George E. Hale

George Ellery Hale, a prolific contributor to astronomical science and one of the founders of the California Institute of Technology, was born June 29, 1868. Despite earning only an undergraduate degree in physics from the Massachusetts Institute of Technology in 1890, Hale became one of the leading astronomers of his day. By the time he established the Mt. Wilson Observatory in 1904, Hale’s list of accomplishments was full. He had invented the spectroheliograph, founded the Astrophysical Journal (and invented the word astrophysics), founded the Yerkes Observatory (which then housed the world's largest working telescope), and been appointed a fellow of the Royal Astronomical Society.

Through Hale's leadership and foresight, Mt. Wilson Observatory was the dominant observatory in the first half of the 20th century. The new observatory enabled astronomers and physicists to bring the study of astrophysics into a new age. They confirmed the existence of galaxies and made calculations to verify the expanding universe and to extend our understanding of the sun.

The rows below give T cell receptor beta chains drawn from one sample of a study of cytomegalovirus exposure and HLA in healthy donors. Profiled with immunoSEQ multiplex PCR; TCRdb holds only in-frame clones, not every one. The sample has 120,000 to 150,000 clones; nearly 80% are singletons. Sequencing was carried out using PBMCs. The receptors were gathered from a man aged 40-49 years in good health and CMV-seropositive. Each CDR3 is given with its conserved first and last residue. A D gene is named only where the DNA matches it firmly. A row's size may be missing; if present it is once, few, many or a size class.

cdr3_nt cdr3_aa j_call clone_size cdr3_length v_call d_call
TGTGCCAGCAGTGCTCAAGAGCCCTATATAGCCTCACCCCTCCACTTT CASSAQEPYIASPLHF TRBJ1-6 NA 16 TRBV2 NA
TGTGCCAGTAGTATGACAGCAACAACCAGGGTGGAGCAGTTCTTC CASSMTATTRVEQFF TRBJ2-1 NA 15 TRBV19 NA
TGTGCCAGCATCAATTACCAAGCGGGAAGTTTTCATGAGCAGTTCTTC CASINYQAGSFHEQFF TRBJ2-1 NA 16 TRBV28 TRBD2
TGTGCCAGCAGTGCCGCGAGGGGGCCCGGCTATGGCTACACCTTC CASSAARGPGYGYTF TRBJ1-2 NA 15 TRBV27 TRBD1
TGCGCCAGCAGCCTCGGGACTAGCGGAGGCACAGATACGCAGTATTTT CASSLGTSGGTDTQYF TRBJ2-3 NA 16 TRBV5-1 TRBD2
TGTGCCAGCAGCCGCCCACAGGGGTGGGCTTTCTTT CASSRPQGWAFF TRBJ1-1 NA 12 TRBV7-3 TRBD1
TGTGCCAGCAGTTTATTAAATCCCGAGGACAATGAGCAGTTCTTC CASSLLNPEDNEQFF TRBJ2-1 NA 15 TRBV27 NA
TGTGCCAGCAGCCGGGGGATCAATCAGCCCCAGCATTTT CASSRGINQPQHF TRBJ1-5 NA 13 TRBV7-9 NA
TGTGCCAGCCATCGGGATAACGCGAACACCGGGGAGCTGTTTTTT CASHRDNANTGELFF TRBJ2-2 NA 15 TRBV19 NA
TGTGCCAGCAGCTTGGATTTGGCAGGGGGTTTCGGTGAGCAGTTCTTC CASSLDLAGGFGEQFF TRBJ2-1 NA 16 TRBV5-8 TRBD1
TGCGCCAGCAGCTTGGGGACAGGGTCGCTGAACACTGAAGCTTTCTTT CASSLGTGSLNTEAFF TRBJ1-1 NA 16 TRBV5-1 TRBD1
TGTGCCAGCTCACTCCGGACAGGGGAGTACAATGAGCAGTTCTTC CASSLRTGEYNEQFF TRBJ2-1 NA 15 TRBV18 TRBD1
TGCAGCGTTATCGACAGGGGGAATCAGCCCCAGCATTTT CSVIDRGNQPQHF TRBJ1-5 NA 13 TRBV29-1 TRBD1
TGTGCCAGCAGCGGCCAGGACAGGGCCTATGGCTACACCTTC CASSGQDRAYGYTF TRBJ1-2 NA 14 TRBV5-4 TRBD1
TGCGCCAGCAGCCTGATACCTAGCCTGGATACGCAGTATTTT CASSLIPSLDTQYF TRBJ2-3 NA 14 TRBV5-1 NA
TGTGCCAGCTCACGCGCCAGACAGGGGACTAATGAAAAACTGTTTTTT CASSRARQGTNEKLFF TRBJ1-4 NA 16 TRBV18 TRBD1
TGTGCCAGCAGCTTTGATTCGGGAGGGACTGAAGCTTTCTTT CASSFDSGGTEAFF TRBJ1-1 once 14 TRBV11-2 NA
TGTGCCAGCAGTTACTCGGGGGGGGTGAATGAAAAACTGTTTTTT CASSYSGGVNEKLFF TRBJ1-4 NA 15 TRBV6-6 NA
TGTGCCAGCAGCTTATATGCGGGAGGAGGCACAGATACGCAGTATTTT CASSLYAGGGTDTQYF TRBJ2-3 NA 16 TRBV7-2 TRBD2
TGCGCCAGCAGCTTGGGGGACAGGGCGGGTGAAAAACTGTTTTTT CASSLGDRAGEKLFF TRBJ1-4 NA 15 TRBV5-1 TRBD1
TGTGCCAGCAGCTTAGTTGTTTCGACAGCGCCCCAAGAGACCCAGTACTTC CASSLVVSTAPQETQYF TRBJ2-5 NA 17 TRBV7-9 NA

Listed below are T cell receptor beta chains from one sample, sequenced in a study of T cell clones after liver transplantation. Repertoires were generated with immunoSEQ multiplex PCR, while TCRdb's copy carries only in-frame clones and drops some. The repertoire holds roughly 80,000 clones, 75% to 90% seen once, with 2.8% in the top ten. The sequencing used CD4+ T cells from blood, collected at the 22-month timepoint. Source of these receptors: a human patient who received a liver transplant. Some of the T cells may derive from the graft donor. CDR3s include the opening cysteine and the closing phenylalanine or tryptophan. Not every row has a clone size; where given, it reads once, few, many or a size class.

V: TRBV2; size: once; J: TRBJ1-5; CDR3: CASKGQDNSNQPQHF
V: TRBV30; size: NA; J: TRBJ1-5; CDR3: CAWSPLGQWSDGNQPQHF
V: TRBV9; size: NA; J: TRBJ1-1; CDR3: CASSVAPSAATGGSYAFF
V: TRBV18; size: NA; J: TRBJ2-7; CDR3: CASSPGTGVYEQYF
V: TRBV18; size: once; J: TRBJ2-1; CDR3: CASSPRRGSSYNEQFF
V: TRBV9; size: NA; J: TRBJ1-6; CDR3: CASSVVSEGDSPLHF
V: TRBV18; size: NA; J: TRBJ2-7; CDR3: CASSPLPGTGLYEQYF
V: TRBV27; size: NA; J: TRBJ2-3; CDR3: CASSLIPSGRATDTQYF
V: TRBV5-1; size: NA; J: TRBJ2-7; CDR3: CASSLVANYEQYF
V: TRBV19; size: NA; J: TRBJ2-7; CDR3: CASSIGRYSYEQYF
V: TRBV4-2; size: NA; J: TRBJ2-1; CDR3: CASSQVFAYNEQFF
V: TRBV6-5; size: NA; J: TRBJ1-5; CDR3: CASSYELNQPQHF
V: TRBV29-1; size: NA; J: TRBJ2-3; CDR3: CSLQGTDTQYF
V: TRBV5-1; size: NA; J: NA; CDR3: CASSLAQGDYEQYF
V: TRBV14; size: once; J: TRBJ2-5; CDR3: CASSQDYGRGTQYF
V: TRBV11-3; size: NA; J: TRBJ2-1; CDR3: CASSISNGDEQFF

Hale was as influential locally as he was globally. He played a major role in changing the Throop Polytechnic Institute into the California Institute of Technology. His considerable fundraising skills helped convince Henry Huntington to leave behind what became the Huntington Library, Art Collections & Botanical Gardens in San Marino, California. As a member of the Pasadena Planning Commission, Hale was largely responsible for the present Pasadena Civic Center.  He was also the force behind the founding of Palomar Observatory and the building of the 200-inch Hale telescope.

After retiring as director of the Mt. Wilson Observatory, Hale built an office, library, and solar telescope in Pasadena where he could continue work on his greatest observational interest--the sun. The building known as the Hale Solar Laboratory is on the National Register of Historic Places. It is now on private property and closed to the public.

Hale received many honors during his career including: the Paris Academy of Sciences’ Janssen Medal, the American Academy of Arts and Sciences’ Rumford Medal, the Royal Astronomical Society’s Gold Medal, and the National Academy of Sciences’ Draper Medal. He was one of OSA’s first three honorary members and received the society’s Frederic Ives Medal.

Hale died February 21, 1938 in Pasadena, California.